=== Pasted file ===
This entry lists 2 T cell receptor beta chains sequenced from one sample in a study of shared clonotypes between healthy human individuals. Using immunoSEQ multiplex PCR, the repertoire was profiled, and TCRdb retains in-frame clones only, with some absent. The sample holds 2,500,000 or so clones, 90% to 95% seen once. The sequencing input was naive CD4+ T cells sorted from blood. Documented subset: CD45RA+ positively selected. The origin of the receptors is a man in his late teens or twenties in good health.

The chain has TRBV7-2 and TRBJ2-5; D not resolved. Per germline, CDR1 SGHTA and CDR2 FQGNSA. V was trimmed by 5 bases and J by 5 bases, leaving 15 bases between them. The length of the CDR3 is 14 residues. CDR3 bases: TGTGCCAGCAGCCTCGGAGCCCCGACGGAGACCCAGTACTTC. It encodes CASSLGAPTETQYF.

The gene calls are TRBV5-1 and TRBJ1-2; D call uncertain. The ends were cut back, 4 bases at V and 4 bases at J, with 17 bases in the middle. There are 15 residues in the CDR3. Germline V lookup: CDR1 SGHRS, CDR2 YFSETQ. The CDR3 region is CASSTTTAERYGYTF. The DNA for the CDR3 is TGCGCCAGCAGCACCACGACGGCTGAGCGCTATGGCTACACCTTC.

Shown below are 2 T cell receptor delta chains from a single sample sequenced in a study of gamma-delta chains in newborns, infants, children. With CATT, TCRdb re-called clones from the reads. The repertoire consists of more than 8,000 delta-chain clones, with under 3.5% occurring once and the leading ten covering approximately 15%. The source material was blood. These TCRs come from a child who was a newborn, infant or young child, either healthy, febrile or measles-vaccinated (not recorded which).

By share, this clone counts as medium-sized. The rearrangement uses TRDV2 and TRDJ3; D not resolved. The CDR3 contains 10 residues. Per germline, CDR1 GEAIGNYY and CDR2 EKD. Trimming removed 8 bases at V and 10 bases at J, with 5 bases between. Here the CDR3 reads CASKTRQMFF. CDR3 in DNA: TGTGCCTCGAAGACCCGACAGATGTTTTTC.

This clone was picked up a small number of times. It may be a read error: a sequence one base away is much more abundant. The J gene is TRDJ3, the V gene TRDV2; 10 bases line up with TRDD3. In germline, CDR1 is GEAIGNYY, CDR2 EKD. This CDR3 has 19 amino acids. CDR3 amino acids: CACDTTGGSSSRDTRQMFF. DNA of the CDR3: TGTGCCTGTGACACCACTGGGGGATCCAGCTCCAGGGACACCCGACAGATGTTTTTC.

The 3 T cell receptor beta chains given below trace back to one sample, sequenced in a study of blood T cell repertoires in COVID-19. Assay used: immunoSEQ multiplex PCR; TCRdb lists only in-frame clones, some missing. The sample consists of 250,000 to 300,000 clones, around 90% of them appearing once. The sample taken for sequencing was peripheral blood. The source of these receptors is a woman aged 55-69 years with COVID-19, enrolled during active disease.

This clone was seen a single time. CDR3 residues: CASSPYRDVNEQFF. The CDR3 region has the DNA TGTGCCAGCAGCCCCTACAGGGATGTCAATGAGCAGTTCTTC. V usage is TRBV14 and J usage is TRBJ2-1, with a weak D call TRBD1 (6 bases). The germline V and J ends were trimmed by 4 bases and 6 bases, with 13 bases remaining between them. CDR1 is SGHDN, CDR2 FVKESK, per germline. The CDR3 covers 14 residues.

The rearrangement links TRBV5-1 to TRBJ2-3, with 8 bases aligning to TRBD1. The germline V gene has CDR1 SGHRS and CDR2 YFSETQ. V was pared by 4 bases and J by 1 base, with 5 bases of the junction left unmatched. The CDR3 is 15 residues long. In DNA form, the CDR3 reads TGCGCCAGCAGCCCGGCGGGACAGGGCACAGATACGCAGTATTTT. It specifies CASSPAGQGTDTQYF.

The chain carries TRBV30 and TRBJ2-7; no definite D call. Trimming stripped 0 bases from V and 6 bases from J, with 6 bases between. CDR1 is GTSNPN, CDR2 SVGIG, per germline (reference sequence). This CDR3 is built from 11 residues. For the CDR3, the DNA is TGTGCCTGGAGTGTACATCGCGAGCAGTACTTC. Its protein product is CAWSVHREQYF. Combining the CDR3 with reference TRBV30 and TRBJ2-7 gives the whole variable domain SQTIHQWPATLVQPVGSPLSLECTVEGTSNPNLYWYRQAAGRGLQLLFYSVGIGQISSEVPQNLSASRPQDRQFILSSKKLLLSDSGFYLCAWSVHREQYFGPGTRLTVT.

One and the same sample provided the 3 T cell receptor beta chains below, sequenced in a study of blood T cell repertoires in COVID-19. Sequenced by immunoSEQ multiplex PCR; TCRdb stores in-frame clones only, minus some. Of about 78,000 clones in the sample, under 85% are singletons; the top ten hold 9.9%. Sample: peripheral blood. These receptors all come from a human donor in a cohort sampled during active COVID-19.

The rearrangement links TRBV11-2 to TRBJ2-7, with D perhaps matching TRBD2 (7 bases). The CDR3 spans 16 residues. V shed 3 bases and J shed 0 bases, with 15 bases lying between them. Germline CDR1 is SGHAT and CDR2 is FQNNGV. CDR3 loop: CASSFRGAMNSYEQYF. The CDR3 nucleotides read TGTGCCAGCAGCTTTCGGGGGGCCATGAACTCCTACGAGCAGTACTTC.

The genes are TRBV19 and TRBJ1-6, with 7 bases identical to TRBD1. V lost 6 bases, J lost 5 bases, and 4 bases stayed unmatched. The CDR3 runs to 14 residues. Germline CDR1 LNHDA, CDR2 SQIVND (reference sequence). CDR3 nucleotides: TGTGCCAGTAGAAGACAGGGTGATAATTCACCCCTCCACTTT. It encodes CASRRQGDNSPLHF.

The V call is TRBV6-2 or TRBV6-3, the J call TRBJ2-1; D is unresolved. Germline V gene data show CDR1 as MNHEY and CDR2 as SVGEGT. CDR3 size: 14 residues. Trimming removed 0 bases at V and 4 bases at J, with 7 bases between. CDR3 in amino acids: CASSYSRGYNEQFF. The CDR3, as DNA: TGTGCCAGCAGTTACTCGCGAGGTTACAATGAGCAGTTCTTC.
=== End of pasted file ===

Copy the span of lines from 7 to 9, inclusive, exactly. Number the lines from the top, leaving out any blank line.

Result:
The 3 T cell receptor beta chains given below trace back to one sample, sequenced in a study of blood T cell repertoires in COVID-19. Assay used: immunoSEQ multiplex PCR; TCRdb lists only in-frame clones, some missing. The sample consists of 250,000 to 300,000 clones, around 90% of them appearing once. The sample taken for sequencing was peripheral blood. The source of these receptors is a woman aged 55-69 years with COVID-19, enrolled during active disease.

This clone was seen a single time. CDR3 residues: CASSPYRDVNEQFF. The CDR3 region has the DNA TGTGCCAGCAGCCCCTACAGGGATGTCAATGAGCAGTTCTTC. V usage is TRBV14 and J usage is TRBJ2-1, with a weak D call TRBD1 (6 bases). The germline V and J ends were trimmed by 4 bases and 6 bases, with 13 bases remaining between them. CDR1 is SGHDN, CDR2 FVKESK, per germline. The CDR3 covers 14 residues.

The rearrangement links TRBV5-1 to TRBJ2-3, with 8 bases aligning to TRBD1. The germline V gene has CDR1 SGHRS and CDR2 YFSETQ. V was pared by 4 bases and J by 1 base, with 5 bases of the junction left unmatched. The CDR3 is 15 residues long. In DNA form, the CDR3 reads TGCGCCAGCAGCCCGGCGGGACAGGGCACAGATACGCAGTATTTT. It specifies CASSPAGQGTDTQYF.